This Is the Hands-Down Best Way to Cook Fresh Corn
When the sweet corn comes into season every summer, so does the age-old debate about the best way to cook it. You'll have the old-school boilers pushing back against those who prefer steaming, and the grilling folks will weigh in as if there are no other options. The outliers enter the fray with roasting in the oven or cooking inside a cooler (seriously, it's a thing, and also, don't do it). And that is just for cooking it on the cob!
I'm the last one to be prescriptive about such things -- you do you with your corn -- but for me, I have found a method I love that marries two of my favorite cooking methods into one delicious result. I par-steam, then grill. And here is why: Steaming protects texture and cooks evenly and consistently, and then grilling brings flavor.
The best way to cook sweet corn
When I am not grilling something for dinner, I always steam my fresh corn. The method is gentler than boiling, the corn cooks evenly without losing any of its natural freshness or flavor, and the kernels don't waterlog. But if I am grilling any part of the meal? I stop the steaming shy of fully cooked, and finish the ears on the cool side of my grill, just to add a bit of smoke and char.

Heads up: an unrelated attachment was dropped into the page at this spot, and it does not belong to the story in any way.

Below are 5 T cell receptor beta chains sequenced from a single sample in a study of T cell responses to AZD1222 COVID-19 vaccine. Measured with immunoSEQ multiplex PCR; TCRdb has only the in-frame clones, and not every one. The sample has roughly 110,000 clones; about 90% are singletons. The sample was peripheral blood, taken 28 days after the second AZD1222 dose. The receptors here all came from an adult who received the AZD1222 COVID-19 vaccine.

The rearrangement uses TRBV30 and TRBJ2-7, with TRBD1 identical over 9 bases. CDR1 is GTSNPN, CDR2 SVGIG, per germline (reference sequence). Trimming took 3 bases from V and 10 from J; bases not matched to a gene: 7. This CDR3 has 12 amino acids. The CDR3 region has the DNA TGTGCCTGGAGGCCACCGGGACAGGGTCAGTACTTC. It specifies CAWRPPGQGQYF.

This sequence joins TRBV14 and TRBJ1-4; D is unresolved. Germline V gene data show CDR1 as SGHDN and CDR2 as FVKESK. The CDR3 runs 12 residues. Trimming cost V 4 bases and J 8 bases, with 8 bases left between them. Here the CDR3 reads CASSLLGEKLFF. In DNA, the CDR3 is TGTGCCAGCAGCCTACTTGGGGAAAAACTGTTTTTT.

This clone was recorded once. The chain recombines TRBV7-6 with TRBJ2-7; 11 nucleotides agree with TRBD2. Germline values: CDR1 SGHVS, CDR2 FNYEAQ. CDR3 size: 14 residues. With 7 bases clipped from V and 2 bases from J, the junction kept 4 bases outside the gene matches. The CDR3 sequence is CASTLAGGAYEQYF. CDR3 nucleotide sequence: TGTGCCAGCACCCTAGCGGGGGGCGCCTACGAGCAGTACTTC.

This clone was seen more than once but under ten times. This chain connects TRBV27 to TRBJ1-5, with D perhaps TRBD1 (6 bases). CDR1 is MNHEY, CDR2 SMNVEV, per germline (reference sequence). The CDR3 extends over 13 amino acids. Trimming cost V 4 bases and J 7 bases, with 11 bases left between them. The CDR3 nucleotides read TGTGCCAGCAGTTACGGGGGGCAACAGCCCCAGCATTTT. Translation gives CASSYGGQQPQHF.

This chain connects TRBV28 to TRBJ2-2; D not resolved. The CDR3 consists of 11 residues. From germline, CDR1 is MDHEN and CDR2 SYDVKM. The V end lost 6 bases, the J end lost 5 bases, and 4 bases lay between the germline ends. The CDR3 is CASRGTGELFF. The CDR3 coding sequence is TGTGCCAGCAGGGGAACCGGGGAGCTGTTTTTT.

So why not just grill the corn from the start? Because grilled corn can be a huge pain in the butt! You have to soak the husks to prevent a conflagration, which also makes them a bit hard to maneuver on the grill, and then you have to shuck them when they are scorching hot, dealing with the silk and getting charred husk all over your hands. Because you can't see what is happening inside the husk, certain parts get over- or undercooked. And the level of heat can make kernels a bit tough or starchy. BUT, that grilled flavor, a little hint of smoke, really brings out the sweetness. So, I shuck them, steam to cook almost all the way, then finish on the grill while my meat is resting to just give a little extra oomph.
How to steam and grill sweet corn
Here's what to do:
Shuck and steam the corn for just about 5-6 minutes (so that the cooking is about halfway), then remove from the pot and let cool to room temp, by which point the carryover will have them about ¾ cooked.
You can go from this step straight to grilling, below, but you can also do this step in advance when it's convenient and then stash in the fridge for up to four days.
If you do chill your semi-cooked corn, pull them from the fridge to come to room temp about an hour before starting the grill.
When dinner is grilled and the meat is off and resting, put the ears on the cooler side of the grill, close the lid for about 5 minutes to warm them through, then shift to the hot side for about 15-20 seconds per side, just enough to get a little bit of char mark on the ears.
PRO TIP: The best part of steaming in advance is this: Corn begins to go starchy as soon as it is off the stalk. So, the sooner you can cook it after you get it home, the sweeter it will be. I bring it home, shuck it, steam it, and stash it and then enjoy it all week long.